Decrease in female coaches since Title IX enactment

Madison Rexroat

When Title IX, the gender equity law, was created in 1972, 90 percent of women’s college teams were headed by female coaches. Now, they’re down to 40 percent. 

Although the reasons are complicated, it comes down to sexism at nearly every stage of the process of becoming a coach. Women are often dissuaded from pursuing coaching careers because of the competition, the demanding work/life balance, and the lack of role models in the industry.  

That leads to a significant difference in the percent of women who apply for coaching positions vs. the percent of men who apply for the same position. At Notre Dame, nearly 70 percent of assistant coach applicants were male while 30 percent were female.

Another factor is increasing salaries. With the increasing financial success of NCAA sports, higher salaries have been awarded to coaches, which makes the competition even more fierce More men have become coaches of women’s teams, but only 3 percent of men’s teams are coached by women.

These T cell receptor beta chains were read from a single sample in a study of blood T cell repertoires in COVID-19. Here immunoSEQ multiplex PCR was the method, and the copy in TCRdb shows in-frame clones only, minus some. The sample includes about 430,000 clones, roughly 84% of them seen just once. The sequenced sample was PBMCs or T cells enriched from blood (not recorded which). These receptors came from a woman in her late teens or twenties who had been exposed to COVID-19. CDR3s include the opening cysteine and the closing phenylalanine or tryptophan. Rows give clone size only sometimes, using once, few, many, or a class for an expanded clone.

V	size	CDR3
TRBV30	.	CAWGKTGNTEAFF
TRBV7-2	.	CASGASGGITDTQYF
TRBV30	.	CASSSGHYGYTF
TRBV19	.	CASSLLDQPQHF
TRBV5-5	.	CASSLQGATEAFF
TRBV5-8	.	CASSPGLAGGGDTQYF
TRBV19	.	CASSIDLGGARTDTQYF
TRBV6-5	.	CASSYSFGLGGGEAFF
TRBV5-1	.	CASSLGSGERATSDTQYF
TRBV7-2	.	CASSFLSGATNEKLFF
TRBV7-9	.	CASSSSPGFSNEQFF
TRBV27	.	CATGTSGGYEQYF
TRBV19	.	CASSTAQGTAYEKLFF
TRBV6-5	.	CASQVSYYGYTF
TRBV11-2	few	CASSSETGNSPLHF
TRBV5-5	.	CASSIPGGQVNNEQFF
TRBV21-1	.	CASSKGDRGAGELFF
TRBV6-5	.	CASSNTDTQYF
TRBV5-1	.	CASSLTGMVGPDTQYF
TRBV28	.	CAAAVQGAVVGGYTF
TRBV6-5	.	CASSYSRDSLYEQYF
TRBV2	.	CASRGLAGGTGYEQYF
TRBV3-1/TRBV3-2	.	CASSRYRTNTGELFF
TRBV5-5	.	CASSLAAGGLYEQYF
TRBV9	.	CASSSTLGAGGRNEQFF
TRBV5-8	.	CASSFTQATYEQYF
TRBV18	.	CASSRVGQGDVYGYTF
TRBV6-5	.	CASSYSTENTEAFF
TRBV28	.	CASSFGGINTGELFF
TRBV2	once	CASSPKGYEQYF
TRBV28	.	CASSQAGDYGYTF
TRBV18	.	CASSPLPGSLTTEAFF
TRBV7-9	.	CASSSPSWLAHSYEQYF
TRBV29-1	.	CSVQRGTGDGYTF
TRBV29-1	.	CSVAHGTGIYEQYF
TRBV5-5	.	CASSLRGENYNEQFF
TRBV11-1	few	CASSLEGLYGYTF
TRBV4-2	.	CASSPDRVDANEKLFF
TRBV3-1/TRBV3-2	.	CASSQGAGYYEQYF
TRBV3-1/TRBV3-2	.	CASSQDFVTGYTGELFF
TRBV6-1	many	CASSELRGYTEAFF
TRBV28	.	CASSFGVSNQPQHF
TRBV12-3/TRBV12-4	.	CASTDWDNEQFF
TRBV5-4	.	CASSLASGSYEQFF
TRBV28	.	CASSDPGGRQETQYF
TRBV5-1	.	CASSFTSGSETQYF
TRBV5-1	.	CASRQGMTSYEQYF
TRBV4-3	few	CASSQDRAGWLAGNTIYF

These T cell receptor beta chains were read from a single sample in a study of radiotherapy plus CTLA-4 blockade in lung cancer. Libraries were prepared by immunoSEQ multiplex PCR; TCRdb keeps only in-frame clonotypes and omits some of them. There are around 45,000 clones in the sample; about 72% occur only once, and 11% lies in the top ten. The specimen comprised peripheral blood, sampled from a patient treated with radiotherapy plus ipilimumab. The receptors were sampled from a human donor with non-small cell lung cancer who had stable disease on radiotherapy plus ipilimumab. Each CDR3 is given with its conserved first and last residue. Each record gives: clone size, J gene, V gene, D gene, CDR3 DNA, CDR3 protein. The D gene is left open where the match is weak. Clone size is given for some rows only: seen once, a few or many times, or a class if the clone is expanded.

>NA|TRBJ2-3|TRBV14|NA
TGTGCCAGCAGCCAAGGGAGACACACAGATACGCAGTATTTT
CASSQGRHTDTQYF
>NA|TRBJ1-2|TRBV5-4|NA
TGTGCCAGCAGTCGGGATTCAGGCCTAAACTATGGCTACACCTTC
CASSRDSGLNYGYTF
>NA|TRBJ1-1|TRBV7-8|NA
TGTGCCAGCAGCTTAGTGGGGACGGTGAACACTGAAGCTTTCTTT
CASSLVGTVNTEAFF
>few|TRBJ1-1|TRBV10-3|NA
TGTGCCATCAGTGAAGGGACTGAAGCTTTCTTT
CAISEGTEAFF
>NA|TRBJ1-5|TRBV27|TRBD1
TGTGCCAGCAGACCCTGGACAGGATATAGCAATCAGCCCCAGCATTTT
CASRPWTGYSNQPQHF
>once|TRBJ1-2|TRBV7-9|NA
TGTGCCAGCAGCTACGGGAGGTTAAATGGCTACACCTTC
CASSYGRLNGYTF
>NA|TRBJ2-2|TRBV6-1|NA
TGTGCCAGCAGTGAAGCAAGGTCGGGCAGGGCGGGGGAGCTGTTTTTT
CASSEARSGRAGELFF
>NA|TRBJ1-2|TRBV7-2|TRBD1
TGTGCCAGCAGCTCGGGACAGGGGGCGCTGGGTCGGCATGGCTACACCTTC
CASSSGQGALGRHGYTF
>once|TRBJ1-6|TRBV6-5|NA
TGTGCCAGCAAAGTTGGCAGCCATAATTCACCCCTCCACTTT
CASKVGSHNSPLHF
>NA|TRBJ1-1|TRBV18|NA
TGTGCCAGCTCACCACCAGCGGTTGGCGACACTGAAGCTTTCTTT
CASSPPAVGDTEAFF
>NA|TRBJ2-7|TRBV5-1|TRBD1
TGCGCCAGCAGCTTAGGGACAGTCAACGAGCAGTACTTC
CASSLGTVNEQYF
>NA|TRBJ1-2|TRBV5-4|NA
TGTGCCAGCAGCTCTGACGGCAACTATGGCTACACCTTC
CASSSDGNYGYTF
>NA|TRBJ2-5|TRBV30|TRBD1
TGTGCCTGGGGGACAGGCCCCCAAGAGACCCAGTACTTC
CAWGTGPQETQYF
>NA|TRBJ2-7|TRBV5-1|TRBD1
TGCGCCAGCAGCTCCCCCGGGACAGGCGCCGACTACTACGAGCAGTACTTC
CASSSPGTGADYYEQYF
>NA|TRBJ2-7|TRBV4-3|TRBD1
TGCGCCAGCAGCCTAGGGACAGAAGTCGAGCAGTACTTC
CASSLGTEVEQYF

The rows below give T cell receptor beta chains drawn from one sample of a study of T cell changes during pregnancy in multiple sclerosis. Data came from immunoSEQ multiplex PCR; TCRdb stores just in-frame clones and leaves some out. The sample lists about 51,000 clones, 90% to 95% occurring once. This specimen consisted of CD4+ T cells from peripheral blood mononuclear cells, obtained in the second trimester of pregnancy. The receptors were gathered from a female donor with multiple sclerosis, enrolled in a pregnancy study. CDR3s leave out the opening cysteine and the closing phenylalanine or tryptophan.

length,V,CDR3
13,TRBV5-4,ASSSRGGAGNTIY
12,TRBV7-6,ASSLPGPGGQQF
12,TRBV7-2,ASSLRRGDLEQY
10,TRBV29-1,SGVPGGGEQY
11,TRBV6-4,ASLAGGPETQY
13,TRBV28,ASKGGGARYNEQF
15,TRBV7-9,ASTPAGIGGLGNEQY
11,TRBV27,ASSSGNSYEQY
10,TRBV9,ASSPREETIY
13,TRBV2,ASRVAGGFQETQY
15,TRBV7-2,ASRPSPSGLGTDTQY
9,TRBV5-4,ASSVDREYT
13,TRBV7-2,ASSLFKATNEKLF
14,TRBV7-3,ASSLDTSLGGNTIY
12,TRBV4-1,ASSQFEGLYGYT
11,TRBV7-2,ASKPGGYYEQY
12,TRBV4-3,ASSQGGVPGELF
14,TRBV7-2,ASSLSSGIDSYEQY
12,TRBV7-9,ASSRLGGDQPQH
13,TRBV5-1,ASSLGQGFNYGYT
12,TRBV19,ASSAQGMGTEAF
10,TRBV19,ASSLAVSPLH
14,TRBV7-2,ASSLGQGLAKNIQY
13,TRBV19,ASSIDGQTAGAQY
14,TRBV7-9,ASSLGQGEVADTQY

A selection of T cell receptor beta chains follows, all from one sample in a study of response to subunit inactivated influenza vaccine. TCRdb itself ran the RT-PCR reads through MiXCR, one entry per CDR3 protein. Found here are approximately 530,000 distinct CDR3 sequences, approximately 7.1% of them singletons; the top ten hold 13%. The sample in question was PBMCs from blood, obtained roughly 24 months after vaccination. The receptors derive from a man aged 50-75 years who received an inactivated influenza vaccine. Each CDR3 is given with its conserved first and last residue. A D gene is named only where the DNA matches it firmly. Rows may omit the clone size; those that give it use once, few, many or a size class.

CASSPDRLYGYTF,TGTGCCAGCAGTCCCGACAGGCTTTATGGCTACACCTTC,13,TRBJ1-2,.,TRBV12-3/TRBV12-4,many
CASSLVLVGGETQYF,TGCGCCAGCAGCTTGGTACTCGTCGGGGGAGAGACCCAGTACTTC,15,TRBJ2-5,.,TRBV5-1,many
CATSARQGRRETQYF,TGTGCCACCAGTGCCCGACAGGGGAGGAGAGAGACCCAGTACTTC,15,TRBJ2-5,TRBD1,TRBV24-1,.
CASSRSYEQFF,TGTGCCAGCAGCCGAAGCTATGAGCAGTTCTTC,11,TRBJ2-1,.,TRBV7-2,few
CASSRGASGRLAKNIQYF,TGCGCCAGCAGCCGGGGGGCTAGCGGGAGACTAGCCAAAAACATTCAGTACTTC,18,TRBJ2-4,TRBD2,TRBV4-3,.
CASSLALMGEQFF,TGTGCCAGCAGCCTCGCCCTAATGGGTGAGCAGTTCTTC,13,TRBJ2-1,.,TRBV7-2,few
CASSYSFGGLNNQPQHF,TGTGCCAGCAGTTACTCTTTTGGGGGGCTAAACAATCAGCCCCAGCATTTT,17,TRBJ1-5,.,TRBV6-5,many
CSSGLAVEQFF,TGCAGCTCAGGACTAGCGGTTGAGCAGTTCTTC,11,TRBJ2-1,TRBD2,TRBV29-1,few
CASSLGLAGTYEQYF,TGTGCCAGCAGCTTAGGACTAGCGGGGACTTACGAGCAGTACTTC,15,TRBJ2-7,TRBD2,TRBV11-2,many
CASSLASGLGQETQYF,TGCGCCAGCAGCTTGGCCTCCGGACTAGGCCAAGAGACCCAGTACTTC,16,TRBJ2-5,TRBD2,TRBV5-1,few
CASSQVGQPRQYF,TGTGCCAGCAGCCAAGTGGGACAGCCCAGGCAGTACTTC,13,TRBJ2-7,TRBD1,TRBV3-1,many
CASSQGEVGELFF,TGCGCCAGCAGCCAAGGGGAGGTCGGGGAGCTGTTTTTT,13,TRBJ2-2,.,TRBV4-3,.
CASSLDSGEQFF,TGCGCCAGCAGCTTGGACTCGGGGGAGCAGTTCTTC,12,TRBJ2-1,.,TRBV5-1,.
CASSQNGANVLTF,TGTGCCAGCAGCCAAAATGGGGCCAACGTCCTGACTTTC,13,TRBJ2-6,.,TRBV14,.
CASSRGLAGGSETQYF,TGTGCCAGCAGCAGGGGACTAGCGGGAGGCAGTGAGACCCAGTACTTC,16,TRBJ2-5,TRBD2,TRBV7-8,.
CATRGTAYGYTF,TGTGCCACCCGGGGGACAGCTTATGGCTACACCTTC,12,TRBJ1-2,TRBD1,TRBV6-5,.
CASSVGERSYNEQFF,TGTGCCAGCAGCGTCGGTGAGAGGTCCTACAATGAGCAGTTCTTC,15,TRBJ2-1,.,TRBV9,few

Several leaders and organizations have begun to implement ways to change this gap. The Women’s Basketball Coaches Association works to create awareness about female coaches and encourage interest in the career. Other institutions like University of Connecticut (whose women’s basketball head coach is a male) have worked to specifically hire women as assistant coaches, and at South Carolina, female head coach Dawn Staley creates positions for women like the director of analytics, which recently went to Melanie Balcomb.

To read the full story by The New York Times, click here.